Stuffed Portobello Mushroom for Veggie Lovers

stuffed portobello mushroom

I like to work a little tofu into my diet here and there. This tofu stuffed portobello mushroom usually hits the spot. If you stick to natural, more traditional, and unprocessed forms of soy you can alleviate most health concerns around soy. The commercialization of soy has managed to turn soy into a “Frankenfood” monster by using GMO soy and creating so many products from refined soy. Therefore, my personal policy about soy is to use a whole food approach and common sense, backed up by this article from Dr. Mark Hyman, MD. Keep your soy products organic, natural, fermented, sprouted if possible, and in a more traditional form.

This recipe uses two such traditional forms of soy: organic tofu and organic miso paste. I love combining miso, mushrooms, any chance I get. These flavors love being together! This makes a great, simple entree. You can enjoy it right away or as a protein-rich salad topper for a lunch or brunch. The stuffing is somewhat similar to a tofu scramble, with a little more depth from the other ingredients.

miso-tofu stuffed portobello mushroom dynamite

10 ounces of organic, sprouted tofu (I use firm so it retains some of it’s chunky texture in the stuffing, but you can use soft as well)
3 tbsp. miso (I love Korean miso, much more pungent with chunks of soybean still intact)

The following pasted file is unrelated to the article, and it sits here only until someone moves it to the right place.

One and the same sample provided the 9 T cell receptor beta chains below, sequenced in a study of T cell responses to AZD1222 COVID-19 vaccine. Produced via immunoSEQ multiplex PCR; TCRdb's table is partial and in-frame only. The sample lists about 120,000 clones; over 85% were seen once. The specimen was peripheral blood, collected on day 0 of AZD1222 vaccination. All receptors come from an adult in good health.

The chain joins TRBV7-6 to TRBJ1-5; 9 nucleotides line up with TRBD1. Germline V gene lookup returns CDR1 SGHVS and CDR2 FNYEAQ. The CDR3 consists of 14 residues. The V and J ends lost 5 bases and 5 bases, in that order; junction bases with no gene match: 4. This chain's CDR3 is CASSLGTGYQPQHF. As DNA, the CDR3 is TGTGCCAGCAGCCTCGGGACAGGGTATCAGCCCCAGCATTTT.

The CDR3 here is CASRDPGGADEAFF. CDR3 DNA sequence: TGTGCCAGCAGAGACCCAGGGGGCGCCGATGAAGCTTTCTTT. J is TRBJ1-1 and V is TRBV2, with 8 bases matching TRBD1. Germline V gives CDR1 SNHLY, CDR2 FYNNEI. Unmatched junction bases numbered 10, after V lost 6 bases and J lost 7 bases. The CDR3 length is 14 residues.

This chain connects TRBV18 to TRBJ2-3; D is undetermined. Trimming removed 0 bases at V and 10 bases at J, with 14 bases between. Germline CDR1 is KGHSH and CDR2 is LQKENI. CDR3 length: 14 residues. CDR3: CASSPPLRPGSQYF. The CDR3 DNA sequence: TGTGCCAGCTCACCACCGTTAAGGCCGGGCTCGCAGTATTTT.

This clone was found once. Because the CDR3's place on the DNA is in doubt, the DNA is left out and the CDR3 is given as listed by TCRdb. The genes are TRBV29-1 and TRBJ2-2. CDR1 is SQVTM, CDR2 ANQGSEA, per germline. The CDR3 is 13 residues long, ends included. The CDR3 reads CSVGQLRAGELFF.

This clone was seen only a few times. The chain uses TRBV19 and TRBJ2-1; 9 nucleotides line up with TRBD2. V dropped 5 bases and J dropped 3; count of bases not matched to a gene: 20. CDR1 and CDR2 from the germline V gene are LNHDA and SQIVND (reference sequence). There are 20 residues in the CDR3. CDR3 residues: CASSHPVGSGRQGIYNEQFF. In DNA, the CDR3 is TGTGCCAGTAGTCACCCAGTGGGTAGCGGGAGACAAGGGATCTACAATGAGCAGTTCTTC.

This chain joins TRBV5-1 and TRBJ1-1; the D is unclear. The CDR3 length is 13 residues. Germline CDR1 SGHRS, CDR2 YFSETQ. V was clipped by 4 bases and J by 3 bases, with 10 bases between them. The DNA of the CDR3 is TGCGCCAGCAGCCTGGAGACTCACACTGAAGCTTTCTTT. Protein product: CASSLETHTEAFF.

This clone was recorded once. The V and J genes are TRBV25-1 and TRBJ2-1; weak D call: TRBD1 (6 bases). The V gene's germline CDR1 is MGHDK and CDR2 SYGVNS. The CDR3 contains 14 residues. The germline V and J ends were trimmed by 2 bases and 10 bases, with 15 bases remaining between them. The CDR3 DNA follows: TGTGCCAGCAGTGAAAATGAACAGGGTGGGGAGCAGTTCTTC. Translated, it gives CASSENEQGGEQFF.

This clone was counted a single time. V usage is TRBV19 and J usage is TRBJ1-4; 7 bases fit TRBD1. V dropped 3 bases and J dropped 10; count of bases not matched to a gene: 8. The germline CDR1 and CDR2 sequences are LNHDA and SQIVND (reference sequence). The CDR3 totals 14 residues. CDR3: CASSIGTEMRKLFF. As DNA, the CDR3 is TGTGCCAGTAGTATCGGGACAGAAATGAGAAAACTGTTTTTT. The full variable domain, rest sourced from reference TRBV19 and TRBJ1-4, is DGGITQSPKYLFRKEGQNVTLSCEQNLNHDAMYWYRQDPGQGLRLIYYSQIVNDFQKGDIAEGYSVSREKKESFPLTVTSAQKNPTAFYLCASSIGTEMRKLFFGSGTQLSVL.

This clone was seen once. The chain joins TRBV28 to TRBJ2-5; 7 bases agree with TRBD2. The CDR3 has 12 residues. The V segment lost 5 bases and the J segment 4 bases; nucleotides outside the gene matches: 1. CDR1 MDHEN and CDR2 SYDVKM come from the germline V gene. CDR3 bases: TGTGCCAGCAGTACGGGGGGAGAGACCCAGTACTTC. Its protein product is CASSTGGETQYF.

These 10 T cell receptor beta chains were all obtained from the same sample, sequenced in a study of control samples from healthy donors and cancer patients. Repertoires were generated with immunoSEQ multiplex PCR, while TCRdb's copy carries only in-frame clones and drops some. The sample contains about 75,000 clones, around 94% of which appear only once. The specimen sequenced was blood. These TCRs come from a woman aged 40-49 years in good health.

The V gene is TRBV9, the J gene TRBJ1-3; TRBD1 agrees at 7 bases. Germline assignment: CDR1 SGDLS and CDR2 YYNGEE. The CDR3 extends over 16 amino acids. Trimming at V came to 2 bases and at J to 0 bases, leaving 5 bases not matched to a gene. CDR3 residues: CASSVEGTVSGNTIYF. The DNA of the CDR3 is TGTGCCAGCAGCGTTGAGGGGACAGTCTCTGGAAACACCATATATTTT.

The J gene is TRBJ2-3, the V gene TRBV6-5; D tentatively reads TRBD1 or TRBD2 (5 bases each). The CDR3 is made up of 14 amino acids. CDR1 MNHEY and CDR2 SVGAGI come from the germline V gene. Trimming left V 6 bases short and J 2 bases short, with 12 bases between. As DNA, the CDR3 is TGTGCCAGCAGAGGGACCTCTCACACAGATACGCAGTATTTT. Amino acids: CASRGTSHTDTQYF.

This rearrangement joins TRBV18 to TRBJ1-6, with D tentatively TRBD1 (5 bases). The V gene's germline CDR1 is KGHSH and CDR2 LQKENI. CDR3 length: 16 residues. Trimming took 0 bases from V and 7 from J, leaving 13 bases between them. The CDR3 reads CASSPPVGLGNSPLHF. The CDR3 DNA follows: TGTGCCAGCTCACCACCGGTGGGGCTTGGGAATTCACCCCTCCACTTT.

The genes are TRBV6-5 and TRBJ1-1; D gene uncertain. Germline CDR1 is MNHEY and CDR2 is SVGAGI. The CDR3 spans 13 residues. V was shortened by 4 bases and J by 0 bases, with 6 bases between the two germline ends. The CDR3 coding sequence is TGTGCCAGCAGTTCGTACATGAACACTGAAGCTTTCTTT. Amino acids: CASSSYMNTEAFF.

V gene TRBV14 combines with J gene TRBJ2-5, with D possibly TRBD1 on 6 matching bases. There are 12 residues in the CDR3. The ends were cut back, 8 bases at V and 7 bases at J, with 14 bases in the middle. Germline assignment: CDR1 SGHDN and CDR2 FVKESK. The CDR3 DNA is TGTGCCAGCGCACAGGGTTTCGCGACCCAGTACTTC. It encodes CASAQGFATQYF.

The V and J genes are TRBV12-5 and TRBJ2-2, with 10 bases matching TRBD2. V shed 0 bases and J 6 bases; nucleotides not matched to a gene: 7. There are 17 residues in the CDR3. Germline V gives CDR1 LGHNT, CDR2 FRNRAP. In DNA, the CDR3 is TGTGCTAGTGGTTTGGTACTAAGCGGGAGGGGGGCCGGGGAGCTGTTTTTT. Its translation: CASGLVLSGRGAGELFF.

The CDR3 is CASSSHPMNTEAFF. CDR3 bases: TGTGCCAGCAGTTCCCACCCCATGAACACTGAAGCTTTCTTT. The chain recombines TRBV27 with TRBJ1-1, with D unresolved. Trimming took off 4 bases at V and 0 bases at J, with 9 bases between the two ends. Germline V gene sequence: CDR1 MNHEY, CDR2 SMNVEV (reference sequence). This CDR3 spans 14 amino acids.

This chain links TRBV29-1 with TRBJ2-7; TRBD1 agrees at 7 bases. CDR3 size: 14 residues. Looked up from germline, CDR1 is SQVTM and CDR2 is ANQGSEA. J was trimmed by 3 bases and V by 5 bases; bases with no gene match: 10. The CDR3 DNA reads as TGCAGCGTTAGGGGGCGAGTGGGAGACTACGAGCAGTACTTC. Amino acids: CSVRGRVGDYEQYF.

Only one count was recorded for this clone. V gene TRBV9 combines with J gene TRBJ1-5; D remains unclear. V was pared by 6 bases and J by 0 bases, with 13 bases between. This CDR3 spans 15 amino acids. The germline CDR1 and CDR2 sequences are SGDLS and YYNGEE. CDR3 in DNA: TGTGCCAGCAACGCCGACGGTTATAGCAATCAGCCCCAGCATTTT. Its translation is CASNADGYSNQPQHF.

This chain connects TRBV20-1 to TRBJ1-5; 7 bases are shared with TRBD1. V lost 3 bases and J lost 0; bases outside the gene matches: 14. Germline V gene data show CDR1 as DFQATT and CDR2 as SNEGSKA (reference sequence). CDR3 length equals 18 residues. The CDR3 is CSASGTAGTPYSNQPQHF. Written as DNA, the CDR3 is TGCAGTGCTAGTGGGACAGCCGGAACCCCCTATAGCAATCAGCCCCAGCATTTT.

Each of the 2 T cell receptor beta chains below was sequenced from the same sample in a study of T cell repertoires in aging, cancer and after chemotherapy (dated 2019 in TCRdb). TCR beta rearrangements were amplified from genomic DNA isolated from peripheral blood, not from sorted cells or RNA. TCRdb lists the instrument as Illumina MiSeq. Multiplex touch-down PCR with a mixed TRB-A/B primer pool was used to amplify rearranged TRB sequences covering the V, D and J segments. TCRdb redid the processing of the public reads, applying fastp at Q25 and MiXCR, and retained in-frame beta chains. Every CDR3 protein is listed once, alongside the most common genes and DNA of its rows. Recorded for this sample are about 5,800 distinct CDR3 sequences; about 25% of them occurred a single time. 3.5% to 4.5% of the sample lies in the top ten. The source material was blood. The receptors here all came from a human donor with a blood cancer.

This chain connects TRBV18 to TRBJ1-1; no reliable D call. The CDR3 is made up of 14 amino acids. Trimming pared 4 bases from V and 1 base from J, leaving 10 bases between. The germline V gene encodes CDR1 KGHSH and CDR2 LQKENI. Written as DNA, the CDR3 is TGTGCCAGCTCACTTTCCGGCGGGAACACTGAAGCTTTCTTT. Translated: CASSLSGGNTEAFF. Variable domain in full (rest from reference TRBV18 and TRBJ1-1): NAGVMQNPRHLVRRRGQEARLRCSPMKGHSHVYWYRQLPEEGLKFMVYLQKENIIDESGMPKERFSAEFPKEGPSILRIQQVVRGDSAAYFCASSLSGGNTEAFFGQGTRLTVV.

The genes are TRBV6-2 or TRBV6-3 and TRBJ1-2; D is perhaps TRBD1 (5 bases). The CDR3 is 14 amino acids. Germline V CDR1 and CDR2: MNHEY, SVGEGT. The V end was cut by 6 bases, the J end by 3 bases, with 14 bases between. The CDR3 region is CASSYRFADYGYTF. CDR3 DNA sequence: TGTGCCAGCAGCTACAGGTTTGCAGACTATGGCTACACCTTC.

2 tbsp. Emil’s Vegan Mayonnaise or Veganaise (if not going strictly vegan, try this avocado mayo)
1 tsp. granulated garlic or garlic powder, or 2 tsp. minced fresh garlic
1 tbsp. nutritional yeast
2 portobello mushroom caps without the stems
4 cups fresh baby spinach, uncooked Read More


Tuna Salad on a Mission

Used to be that tuna salad was considered the “healthy choice.” But now who knows? Is the tuna wild? Is the mayo used to make the salad healthy? What about the bread for the sandwich? Is it gluten free? We can drive ourselves bonkers trying to keep up with all the information. And, this may  be part of the reason why tuna salad has lost popularity lately.  So, if you ever just get a taste for a tuna salad sandwich, why not just try it from a different angle? This recipe combines a dairy-egg free variation of tuna salad with Life Changing Bread, to bring you a clean(er) nutritional powerhouse of a tuna sandwich, with fiber, complete proteins from the fish and also plants, healthy fats, and other vitamins and minerals.

So, forget about “whether a tuna sandwich is okay” and dig in!

niçoise tuna salad finger sandwiches

2 tablespoons fresh grapefruit juice
2 tablespoons extra virgin olive oil
About half a scallion, chopped
2 sprigs fresh tarragon, loosely chopped
Splash of unfiltered raw cider vinegar
1 teaspoon Dijon (or more if you like strong mustard flavor) Read More